This morning I woke up in my hometown. As I did so many, many mornings in my hometown, I put on a swimsuit and drove over to a local pool, where I worked as a swim instructor and lifeguard for most of high school years. Adult lap swim had started at 5:30, and the odd-shaped pool with no lane lines, no clock, and ancient pull buoys was packed. I might have picked a different place if the times had been better, but I figured I should take a little trip down memory lane and do some swimming there. I don’t think I ever swam any laps there before today, since my club team practiced in the Olympic length pool on the other side of town. Well that, and it’s a lot harder to figure out how many lengths a 100 is when the pool is 35 yards long.
I had a lot of memories at that place to process, too. I just didn’t know it until I got there. I worked my first job there, making about $3.25 an hour to teach kids how to swim. I met my high school boyfriend there, got my first write-up on the job there, peeled out in my Dad’s Corvette in the parking lot, fell off a lifeguard chair and nearly broke my hip, and well… you get the picture. Most of that stuff I hadn’t even thought about until I started swimming this morning. And then I realized how wonderful is was to be back. And swimming in the place that I basically learned how to swim. And just swimming in general. I was filled with gratitude for the sport of swimming and all that it gave me.
Maybe that sounds silly, but I know what Michael Phelps meant when he was being asked about his retirement last night. It’s like you want to leave swimming, but you are pulled to stay. It’s something that will always stay with me, and I know it will always stay with Phelps no matter what he does. Well, swimming, and that cute, goofy grin he has when Andrea Kraemer asks him a dumb question.
There are many gifts swimming has given me over the years, including:
- Time to think. I was a kid who needed a lot of time and space to think about stuff. I am an adult who needs that time too. I can do that while I swim in a way that I can’t anywhere else in my life.
- An insane number sense. I knew fractions and decimals before I was seven because of swimming. I knew how to add them, subtract them, and their visual representations before I had mastered double-digit subtraction. I know this might sound silly, but many adults I work with today have very little number sense, and it really impedes their ability to do well in math. I think swimming with a pace clock really increased math skills. Plus, by the time I was in high school, I could do my math homework in my head during practice. How’s that for efficiency?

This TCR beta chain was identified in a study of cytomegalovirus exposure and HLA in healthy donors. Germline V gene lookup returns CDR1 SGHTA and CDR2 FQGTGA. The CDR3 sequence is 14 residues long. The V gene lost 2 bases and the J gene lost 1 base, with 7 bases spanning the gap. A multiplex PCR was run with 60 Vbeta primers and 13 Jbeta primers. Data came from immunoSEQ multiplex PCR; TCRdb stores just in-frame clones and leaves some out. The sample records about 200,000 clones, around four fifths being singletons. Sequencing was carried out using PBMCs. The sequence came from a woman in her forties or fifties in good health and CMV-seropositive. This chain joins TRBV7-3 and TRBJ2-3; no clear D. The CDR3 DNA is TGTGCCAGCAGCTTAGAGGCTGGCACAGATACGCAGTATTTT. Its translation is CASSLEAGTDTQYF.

- Responsiblity and dedication. Goal setting and fair competition were part of my swimming experience from the beginning. I learned how to figure out what I wanted and what it would take to get there from my coaches and parents. I swam with other friends and acquaintances who had a similar level of commitment as I did. I watched my older sister compete at high levels of competition and succeed. It was a very positive, very encouraging environment.
- Glorious travel experiences. OK, well maybe Cincinnati, Ohio, isn’t on your bucket list, but when you’re ten, it’s pretty darn cool. Plus, we did lots stupid stuff like drink 2 gallon bottles of soda and make up stupid dances to songs a la Team USA’s rendition of “Call Me Maybe“. If you didn’t know, there is a WHOLE LOT of down time between events in a 3 day swim meet.
- Amazing people and a built-in support system. I believe in the value of good coaching and the power of a team. I have had many awesome coaches, and I have learned something from all of them, great and good. Plus, I always had teammates who were there with me, struggling, succeeding, and experiencing life with me. It was an experience that not everyone gets, and it helps continue to define the person that I am. I know I cannot thrive without the support system I have today.
Swimming has given me so many things for which I am grateful. It’s the sport I first started with as a kid, and I imagine I will be that little old lady breaststroking in the lap lanes when I am old. When I decided to lose weight and get in shape, it was the first activity I turned to in order to change my life. I can only hope that my children find something like swimming that they can enjoy for a lifetime. So, thanks swimming, for all you have done for me!